We have done the Polo Club several times, but are both more INTO dinner, than a bar scene (however, I DO enjoy the Carousel Bar). Once, way back when, we had a horrible dinner service at the Grill Room, but after some years, my lovely, young wife, insisted that we give them another try. We did, and they came through, with flying colors. We have dined there, through two name changes, and have not been disappointed.

                            Take the time to look at the murals, and closely, plus ask for the descriptions and history of each. That is more easily done at lunch, as they should not be filled to capacity. Spend some time with those paintings, as you WILL be rewarded. Glad that my wife insisted on giving them another chance. That has worked out for a couple of restaurants. Maybe I need to try the Hilton Drago's again? Or, maybe not.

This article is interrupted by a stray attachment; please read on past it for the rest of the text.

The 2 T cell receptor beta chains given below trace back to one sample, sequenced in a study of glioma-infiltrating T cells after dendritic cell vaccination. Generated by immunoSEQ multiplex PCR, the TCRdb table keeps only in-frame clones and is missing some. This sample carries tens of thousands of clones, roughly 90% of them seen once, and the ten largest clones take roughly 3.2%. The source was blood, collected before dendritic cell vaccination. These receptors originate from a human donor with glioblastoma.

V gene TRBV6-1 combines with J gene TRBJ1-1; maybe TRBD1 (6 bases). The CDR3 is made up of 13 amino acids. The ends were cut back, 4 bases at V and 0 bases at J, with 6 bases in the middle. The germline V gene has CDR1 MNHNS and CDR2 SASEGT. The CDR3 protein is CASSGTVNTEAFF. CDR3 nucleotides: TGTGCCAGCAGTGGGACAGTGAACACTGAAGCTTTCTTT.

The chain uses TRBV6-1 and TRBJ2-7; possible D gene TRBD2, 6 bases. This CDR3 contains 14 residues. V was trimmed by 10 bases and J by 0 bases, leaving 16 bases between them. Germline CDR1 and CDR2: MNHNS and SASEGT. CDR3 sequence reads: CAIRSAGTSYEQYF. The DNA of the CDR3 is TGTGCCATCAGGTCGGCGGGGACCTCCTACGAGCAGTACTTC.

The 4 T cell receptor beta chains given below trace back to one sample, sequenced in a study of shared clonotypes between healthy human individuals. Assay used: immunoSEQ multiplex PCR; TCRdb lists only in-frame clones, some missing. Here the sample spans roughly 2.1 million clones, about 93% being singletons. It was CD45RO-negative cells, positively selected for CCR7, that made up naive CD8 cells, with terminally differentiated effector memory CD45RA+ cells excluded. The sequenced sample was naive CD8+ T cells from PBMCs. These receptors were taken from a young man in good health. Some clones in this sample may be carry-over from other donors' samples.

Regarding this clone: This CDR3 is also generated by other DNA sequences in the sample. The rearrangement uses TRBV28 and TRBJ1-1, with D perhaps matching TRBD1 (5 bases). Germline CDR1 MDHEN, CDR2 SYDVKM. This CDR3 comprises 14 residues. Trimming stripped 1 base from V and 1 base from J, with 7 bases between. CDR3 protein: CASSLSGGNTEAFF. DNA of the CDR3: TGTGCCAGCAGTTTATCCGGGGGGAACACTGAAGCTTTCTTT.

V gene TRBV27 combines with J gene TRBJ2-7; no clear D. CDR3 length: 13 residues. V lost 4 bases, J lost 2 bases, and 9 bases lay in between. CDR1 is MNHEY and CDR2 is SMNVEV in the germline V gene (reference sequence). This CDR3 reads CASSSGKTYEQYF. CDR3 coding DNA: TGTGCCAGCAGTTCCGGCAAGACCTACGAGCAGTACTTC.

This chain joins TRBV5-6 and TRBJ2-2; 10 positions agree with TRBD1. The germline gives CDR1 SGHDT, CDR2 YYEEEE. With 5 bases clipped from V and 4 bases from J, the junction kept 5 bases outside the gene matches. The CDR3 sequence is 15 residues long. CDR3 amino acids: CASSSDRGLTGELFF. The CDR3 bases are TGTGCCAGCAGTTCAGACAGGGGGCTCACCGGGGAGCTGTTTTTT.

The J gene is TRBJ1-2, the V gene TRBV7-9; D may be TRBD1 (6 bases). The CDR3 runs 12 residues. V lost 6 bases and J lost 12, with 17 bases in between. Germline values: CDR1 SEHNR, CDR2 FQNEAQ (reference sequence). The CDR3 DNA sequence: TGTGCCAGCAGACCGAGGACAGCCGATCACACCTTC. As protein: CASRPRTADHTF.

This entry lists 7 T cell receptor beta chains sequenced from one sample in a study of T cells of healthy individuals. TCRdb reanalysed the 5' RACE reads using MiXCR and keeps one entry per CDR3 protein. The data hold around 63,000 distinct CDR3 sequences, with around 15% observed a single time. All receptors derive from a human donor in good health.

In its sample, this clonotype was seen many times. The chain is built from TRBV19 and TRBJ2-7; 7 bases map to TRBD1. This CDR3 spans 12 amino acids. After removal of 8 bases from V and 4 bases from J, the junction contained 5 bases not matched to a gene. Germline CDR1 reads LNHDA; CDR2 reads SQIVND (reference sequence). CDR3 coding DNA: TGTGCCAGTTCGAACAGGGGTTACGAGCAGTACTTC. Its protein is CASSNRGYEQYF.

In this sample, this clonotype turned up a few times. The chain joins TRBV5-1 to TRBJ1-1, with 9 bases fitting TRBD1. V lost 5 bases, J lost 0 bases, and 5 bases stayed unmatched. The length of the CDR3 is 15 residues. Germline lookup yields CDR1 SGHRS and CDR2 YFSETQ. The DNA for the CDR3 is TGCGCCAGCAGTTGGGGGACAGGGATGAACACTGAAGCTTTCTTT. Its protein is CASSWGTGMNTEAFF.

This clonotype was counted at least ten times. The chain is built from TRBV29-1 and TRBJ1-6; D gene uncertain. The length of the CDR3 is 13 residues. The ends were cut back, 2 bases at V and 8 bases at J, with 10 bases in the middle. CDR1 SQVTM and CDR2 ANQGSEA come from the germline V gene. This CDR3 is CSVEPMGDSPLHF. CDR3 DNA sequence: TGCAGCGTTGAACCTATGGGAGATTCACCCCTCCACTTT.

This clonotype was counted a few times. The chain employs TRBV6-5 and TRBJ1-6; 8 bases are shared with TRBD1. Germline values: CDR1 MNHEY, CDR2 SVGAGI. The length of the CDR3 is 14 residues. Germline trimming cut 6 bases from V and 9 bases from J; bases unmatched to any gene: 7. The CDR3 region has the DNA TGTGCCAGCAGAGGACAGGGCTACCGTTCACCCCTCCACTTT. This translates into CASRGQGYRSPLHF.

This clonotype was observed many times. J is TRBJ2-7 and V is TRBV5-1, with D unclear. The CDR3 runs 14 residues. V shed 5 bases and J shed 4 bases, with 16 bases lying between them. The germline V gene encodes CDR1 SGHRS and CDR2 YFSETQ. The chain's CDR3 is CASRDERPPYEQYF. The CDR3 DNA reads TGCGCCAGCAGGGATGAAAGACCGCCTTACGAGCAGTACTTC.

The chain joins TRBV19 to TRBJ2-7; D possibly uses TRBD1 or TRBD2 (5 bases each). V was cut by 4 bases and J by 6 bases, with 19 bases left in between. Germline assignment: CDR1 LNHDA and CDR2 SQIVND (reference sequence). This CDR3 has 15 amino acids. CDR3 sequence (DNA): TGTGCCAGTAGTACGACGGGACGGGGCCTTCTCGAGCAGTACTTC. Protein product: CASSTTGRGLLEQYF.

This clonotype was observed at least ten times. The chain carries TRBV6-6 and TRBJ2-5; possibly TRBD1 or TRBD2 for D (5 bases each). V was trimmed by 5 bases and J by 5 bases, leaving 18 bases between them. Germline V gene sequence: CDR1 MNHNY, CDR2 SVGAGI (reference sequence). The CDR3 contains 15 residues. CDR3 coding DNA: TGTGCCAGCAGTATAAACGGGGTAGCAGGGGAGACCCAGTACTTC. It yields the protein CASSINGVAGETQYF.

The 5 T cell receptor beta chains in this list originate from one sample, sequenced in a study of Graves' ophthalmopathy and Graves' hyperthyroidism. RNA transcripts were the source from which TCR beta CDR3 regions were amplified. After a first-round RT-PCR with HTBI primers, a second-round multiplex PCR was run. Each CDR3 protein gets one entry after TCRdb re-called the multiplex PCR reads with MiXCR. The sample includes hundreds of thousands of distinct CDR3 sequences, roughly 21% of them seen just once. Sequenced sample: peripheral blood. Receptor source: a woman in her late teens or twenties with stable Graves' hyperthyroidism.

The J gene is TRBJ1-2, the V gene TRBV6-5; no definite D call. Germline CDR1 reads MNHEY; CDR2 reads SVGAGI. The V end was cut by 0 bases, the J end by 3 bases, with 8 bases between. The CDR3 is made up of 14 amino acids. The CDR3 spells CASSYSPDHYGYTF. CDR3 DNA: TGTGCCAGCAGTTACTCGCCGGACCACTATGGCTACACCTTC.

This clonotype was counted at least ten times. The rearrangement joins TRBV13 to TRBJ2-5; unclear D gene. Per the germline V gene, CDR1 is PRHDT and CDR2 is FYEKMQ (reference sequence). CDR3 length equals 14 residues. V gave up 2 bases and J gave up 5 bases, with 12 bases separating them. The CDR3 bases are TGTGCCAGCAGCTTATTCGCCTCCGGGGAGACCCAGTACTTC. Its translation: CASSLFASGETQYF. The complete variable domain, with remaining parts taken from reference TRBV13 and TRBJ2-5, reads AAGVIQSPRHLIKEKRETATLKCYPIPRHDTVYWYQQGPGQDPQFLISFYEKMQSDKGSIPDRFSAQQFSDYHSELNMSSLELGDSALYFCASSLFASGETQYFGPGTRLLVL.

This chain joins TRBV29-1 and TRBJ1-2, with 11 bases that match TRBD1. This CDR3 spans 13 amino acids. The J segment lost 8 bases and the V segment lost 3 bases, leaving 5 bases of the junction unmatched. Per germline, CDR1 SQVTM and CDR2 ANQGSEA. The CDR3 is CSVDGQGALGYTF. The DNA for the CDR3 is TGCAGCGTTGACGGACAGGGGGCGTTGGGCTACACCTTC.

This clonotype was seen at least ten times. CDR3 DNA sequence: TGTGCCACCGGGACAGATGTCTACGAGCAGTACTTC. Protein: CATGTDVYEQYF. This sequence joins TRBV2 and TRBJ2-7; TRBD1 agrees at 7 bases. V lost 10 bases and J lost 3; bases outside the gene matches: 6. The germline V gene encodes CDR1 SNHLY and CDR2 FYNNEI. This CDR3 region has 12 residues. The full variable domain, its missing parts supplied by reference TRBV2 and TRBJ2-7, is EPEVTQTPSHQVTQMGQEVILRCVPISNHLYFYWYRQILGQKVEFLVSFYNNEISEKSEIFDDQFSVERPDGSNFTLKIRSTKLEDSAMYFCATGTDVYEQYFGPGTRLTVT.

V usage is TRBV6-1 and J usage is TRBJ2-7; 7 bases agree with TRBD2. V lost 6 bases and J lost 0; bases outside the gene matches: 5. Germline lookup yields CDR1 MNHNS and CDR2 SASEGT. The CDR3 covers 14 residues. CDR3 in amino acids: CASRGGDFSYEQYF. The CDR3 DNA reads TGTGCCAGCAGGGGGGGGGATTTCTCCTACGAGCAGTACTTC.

1. re: Bill Hunt

                              Hunt....I was looking for "comfort" after Galatoire's.....and felt that the Polo Lounge would offer more of that than the more touristy Carousel Bar...especially early evening. I felt that getting out of the FQ would make more sense....and, once again, this is my first time in NOLA, so I do have this exploratory need to keep trying something new rather than revisit. I would be looking for a bar/lounge/small plate place to relax/reflect on my last 4+ hours...happy to consider alternatives...thoughts?

                              1. re: VegasGourmet

                                I used to have a fairly regular routine of going to the Bombay Club after Galatoire's. It is a comfortable spot although I've hit times when it was out of control--that happens everywhere nowadays.